• Discrimination on Grounds of Marriage to a Particular Person Unlawful

    In Dunn v Institute of Cemetery and Crematorium Management the EAT has held that the protection from discrimination of married persons under S.3 of the Sex Discrimination Act includes protection from less favourable treatment for being married to a particular person. Thus, in the instant case, although the employer did not discriminate against married people generally, the claimant could rely on less favourable treatment that was specific to her marriage.

    D was employed to establish a northern office for the ICCM. When a grievance about changes to her contract was rejected she went off sick alleging, among other things, sex discrimination and victimisation. The ICCM then decided not to open the northern office and wrote to D stating that it proposed to delete her post. D then resigned, claiming that she had been paid less sick pay than anyone else in her circumstances, and that, as the treatment was on the ground of her marriage, it breached the SDA. A tribunal held that the discrimination was not on the ground of D’s status as a married person but because of the particular person she was married to – there was evidence of antipathy between the Chief Executive of ICCM and D’s husband. D appealed.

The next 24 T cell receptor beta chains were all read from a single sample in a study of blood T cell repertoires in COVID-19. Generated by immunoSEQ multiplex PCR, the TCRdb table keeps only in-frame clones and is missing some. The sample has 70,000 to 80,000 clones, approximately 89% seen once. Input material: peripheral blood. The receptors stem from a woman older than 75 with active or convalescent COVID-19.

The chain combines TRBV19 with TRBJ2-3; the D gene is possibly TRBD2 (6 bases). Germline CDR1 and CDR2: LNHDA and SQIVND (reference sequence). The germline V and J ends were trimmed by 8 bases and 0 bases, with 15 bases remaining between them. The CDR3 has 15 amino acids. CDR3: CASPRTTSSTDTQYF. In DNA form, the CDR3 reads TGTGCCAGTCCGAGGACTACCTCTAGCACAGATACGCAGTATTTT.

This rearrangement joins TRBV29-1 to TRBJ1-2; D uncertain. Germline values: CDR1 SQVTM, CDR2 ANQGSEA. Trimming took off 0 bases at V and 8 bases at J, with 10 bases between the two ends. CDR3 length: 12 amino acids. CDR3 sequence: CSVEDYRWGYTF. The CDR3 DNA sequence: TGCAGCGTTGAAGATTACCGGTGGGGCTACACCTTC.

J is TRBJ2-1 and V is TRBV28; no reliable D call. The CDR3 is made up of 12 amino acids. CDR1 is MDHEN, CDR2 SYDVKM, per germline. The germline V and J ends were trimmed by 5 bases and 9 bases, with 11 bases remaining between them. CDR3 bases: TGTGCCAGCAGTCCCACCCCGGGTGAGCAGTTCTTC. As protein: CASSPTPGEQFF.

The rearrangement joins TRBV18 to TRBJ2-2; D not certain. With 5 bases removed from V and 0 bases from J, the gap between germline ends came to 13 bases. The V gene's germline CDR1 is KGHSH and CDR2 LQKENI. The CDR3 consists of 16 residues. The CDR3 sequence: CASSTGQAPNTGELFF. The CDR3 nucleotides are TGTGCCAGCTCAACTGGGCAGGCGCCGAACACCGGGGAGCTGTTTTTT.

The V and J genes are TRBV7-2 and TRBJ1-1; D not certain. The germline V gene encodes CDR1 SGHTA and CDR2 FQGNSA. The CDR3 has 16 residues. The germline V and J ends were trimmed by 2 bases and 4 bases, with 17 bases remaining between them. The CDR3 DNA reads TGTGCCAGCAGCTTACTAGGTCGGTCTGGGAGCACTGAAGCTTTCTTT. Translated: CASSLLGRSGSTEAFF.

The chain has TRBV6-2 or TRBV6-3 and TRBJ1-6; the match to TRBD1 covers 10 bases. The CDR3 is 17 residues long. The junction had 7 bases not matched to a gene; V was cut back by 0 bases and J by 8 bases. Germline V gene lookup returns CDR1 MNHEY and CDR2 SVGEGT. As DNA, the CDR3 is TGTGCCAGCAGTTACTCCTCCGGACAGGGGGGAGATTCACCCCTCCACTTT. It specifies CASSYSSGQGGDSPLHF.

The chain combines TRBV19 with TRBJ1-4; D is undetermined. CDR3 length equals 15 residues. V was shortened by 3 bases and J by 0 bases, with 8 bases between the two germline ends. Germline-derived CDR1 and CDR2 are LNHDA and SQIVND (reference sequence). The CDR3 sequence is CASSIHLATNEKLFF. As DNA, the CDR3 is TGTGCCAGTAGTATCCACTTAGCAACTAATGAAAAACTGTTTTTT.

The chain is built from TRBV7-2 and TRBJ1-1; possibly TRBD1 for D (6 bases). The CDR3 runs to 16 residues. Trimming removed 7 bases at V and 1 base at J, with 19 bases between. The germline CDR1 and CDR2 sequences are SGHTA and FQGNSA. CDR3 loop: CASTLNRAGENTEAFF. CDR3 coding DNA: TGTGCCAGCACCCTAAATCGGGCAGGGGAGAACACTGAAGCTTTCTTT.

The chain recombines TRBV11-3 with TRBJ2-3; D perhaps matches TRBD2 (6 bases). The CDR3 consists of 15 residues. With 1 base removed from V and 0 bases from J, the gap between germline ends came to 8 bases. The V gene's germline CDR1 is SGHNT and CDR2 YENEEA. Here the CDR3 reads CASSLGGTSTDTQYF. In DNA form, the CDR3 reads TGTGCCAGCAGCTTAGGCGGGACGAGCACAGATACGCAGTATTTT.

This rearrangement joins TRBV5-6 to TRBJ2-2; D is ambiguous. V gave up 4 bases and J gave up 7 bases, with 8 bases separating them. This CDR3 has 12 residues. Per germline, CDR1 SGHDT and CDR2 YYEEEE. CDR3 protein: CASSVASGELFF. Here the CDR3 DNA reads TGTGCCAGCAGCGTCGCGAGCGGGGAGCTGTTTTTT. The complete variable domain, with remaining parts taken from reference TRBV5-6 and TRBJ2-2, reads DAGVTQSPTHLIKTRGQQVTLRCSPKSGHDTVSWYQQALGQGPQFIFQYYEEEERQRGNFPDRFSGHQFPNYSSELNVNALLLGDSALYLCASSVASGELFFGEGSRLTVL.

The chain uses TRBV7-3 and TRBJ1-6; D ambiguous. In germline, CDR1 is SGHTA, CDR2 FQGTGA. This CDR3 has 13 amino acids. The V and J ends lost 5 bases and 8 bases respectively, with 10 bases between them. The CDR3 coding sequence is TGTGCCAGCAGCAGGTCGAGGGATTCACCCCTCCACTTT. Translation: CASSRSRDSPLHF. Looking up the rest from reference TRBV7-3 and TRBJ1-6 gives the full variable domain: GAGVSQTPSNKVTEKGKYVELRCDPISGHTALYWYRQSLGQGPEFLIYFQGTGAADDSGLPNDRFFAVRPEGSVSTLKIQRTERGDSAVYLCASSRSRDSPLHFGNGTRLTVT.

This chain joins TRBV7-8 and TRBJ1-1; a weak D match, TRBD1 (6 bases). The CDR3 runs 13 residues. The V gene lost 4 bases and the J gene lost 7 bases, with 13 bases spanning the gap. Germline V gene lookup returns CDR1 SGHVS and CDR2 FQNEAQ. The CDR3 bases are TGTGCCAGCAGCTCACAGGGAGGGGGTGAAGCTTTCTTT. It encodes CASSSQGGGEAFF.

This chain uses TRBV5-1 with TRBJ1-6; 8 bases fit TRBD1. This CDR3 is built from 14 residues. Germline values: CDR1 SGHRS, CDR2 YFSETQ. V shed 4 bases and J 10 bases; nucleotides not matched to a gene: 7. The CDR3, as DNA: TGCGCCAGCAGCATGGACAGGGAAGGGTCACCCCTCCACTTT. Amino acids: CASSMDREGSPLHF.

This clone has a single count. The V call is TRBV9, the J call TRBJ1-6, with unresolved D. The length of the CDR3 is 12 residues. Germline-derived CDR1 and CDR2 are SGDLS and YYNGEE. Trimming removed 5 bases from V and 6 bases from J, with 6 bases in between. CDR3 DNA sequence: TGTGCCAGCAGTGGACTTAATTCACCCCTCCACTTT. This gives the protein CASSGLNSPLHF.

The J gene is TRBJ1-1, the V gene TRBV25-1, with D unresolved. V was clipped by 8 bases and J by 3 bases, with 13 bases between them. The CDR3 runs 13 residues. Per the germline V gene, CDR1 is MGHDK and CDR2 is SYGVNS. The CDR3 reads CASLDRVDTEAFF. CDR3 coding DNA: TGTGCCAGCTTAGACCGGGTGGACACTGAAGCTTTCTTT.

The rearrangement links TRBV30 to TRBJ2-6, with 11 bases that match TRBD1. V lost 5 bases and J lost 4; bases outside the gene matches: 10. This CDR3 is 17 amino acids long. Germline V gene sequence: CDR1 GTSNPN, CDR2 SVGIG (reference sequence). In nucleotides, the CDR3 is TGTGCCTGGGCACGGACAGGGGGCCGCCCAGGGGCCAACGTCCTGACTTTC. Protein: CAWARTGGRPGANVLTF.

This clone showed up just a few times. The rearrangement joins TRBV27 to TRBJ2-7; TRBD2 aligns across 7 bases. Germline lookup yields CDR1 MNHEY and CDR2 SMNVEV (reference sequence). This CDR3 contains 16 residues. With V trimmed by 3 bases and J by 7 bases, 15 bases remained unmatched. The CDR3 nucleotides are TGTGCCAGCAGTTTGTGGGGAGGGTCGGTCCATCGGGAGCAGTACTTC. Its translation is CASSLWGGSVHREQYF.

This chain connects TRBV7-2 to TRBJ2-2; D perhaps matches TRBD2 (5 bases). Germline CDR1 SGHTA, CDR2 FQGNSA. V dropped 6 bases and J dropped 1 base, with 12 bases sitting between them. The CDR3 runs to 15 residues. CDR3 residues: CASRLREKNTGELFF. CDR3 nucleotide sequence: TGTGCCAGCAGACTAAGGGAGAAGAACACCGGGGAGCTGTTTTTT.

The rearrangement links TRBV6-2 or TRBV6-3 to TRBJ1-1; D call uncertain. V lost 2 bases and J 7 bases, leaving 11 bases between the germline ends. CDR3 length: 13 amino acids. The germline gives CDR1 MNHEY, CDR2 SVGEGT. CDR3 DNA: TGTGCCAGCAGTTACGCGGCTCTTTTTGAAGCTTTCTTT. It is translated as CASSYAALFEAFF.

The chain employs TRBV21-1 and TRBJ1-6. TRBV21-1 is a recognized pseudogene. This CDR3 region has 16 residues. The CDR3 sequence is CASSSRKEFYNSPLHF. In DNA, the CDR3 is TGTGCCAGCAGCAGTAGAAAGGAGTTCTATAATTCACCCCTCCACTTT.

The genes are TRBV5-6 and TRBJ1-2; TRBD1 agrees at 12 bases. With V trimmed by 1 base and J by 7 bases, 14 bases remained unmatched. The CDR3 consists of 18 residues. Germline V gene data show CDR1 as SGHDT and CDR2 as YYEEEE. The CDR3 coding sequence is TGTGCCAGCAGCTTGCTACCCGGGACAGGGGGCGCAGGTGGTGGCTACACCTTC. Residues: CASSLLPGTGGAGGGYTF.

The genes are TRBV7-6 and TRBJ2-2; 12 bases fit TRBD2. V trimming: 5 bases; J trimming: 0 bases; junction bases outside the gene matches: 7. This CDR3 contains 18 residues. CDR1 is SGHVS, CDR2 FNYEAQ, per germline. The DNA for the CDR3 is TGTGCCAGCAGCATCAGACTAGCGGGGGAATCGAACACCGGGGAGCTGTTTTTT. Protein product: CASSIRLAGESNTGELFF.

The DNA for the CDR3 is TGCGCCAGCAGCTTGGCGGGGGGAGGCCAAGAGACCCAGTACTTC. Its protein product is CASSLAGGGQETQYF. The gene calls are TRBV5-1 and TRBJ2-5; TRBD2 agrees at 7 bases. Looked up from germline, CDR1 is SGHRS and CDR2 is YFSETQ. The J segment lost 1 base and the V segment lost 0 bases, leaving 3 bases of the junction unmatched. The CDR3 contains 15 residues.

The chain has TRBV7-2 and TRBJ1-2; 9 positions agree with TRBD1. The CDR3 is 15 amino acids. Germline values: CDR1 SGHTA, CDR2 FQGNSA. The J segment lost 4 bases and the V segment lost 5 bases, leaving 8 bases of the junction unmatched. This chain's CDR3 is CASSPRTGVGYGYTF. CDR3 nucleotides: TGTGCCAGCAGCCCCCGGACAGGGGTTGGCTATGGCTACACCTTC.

The EAT allowed the appeal. It noted that the Civil Partnership Amendment Act 2004 had altered S.3 SDA so that protection from discrimination was no longer on the basis of ‘marital status’, but applied where the reason for treatment was that the person was married. The EAT followed its decision in Chief Constable of the Bedfordshire Constabulary v Graham, where it held that preventing a woman from working in the police division of which her husband was commander was marital discrimination. The EAT considered that this was a marriage-specific reason as the wife’s appointment would not have been blocked if the husband had not been head of that division. Thus, the EAT held that less favourable, marriage-specific, treatment is unlawful – a person who is married or in a civil partnership is protected from discrimination on the ground of that relationship. The case was therefore remitted to the tribunal to determine whether D had been discriminated against on that basis.

    Note that protection from discrimination on the basis that a person is married (or a civil partner) has now been recast in Ss.8 and 13 of the Equality Act 2010.

    Report Provided by ELA

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